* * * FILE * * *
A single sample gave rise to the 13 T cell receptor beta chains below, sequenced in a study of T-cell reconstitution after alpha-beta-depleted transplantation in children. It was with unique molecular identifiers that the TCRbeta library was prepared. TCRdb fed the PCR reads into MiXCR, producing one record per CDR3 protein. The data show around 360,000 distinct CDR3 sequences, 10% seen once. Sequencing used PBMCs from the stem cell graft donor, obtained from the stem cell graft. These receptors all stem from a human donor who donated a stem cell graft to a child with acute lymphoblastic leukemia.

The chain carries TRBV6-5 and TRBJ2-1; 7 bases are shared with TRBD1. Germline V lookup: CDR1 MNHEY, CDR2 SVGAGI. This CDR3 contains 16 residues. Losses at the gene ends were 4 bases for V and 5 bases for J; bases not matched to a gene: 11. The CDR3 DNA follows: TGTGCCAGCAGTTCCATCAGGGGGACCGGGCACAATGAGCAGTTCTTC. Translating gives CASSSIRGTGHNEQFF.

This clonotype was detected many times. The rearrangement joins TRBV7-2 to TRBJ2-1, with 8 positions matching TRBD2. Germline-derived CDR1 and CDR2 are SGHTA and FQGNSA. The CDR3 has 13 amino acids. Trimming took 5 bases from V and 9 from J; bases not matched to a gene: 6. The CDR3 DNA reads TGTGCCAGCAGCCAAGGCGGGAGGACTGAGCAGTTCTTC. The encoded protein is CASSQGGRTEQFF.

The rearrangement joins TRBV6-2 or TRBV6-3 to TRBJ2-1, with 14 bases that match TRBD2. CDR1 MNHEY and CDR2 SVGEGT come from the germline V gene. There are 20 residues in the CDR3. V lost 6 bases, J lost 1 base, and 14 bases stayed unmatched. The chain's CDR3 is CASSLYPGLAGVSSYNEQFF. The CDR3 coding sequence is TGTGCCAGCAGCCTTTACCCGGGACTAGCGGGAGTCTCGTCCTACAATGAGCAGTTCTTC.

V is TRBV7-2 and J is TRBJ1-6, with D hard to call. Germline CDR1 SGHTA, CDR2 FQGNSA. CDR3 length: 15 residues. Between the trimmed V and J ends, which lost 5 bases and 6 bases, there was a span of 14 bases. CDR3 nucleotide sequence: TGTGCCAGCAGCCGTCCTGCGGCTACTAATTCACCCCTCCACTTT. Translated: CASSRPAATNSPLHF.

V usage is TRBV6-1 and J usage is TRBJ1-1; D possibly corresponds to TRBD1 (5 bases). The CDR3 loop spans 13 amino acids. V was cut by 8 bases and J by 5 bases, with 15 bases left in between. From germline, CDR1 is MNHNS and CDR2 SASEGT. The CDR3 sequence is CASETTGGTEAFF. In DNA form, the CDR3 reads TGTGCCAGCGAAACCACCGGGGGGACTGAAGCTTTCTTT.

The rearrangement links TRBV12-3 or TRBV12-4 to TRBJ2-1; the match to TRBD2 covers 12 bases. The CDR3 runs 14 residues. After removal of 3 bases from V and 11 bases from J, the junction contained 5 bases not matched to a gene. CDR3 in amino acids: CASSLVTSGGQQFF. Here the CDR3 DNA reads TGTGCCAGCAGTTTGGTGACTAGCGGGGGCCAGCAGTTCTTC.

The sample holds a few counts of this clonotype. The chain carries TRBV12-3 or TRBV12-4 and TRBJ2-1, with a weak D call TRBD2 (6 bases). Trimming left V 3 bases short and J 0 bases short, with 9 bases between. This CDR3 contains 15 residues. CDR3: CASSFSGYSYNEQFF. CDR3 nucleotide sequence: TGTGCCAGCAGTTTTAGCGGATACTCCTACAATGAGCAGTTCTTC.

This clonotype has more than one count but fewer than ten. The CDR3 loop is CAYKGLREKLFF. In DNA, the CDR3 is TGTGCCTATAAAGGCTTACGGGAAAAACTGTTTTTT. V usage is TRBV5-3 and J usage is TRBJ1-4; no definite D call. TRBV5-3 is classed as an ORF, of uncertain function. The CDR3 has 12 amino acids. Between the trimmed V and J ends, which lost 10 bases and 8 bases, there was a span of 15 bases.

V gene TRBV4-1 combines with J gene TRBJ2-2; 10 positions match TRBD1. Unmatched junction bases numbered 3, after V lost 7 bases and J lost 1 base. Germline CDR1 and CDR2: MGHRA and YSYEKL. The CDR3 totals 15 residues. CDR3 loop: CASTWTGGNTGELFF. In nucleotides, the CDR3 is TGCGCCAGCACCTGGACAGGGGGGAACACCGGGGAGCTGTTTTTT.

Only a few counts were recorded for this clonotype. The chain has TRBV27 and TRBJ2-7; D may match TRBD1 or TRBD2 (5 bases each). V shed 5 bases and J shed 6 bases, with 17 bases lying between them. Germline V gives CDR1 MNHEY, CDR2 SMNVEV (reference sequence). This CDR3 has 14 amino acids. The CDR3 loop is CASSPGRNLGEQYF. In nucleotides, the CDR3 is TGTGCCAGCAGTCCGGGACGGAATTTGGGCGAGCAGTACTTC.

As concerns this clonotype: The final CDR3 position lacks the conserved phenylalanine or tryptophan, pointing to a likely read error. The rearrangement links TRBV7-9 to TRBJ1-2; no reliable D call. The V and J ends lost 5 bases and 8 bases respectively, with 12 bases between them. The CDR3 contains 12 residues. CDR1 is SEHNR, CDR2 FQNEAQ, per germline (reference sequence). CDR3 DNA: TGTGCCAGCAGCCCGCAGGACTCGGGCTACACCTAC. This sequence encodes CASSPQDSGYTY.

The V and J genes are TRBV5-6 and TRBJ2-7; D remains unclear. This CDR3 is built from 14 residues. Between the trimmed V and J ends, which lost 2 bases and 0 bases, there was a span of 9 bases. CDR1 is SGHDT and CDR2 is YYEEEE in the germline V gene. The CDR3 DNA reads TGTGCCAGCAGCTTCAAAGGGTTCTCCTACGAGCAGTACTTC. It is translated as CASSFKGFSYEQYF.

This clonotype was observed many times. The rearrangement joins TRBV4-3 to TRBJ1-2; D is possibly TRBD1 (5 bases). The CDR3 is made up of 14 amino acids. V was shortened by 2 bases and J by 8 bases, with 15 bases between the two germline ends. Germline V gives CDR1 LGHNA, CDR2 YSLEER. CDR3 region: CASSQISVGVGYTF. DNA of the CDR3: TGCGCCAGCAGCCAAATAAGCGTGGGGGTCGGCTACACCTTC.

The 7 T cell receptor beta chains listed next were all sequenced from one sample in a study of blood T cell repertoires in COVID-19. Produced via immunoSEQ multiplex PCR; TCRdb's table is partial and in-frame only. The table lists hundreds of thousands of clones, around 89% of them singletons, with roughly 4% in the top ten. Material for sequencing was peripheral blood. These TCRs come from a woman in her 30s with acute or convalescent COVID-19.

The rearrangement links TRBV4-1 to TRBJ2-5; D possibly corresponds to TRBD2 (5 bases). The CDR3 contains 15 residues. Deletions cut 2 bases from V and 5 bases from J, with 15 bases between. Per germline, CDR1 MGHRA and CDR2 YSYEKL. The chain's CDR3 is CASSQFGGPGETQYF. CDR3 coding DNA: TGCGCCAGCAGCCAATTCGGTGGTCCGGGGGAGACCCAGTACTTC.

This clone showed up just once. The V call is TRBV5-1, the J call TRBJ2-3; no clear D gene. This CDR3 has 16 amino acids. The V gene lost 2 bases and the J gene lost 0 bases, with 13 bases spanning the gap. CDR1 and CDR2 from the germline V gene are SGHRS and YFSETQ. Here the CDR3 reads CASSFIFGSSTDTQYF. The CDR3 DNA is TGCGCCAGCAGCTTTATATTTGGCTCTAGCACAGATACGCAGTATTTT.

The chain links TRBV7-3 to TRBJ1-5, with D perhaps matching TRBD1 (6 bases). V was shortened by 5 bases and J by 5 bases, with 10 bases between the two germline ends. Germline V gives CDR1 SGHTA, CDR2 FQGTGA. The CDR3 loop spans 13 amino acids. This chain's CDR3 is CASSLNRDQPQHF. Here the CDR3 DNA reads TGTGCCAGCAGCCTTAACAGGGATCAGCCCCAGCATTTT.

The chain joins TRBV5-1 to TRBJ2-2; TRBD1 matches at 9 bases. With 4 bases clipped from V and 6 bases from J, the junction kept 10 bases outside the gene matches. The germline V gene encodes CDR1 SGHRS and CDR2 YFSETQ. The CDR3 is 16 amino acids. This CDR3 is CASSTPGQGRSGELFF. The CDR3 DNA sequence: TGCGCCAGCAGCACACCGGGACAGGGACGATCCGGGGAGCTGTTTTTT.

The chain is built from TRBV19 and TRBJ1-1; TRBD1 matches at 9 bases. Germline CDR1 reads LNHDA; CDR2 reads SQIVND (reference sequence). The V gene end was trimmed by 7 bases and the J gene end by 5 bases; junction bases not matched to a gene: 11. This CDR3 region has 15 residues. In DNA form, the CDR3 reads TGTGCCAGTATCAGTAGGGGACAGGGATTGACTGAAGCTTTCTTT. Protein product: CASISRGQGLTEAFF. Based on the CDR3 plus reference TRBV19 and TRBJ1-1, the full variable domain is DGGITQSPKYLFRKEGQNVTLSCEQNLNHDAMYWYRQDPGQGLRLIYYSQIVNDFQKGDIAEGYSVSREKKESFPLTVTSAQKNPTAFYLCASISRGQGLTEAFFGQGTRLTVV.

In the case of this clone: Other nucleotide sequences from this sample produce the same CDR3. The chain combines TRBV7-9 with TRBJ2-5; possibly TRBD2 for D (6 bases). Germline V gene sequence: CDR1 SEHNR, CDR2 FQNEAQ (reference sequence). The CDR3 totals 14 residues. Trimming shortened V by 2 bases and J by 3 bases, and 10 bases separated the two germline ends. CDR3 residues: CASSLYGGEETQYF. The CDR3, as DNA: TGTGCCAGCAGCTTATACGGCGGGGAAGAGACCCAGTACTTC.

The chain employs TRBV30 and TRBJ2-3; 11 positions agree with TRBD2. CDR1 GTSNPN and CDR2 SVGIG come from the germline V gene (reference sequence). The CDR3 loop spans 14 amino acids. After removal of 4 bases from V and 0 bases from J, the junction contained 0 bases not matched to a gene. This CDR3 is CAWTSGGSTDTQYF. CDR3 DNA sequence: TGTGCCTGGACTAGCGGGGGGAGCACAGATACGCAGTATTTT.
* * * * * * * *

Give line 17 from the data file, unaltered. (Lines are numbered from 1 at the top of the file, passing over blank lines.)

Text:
This clone showed up just once. The V call is TRBV5-1, the J call TRBJ2-3; no clear D gene. This CDR3 has 16 amino acids. The V gene lost 2 bases and the J gene lost 0 bases, with 13 bases spanning the gap. CDR1 and CDR2 from the germline V gene are SGHRS and YFSETQ. Here the CDR3 reads CASSFIFGSSTDTQYF. The CDR3 DNA is TGCGCCAGCAGCTTTATATTTGGCTCTAGCACAGATACGCAGTATTTT.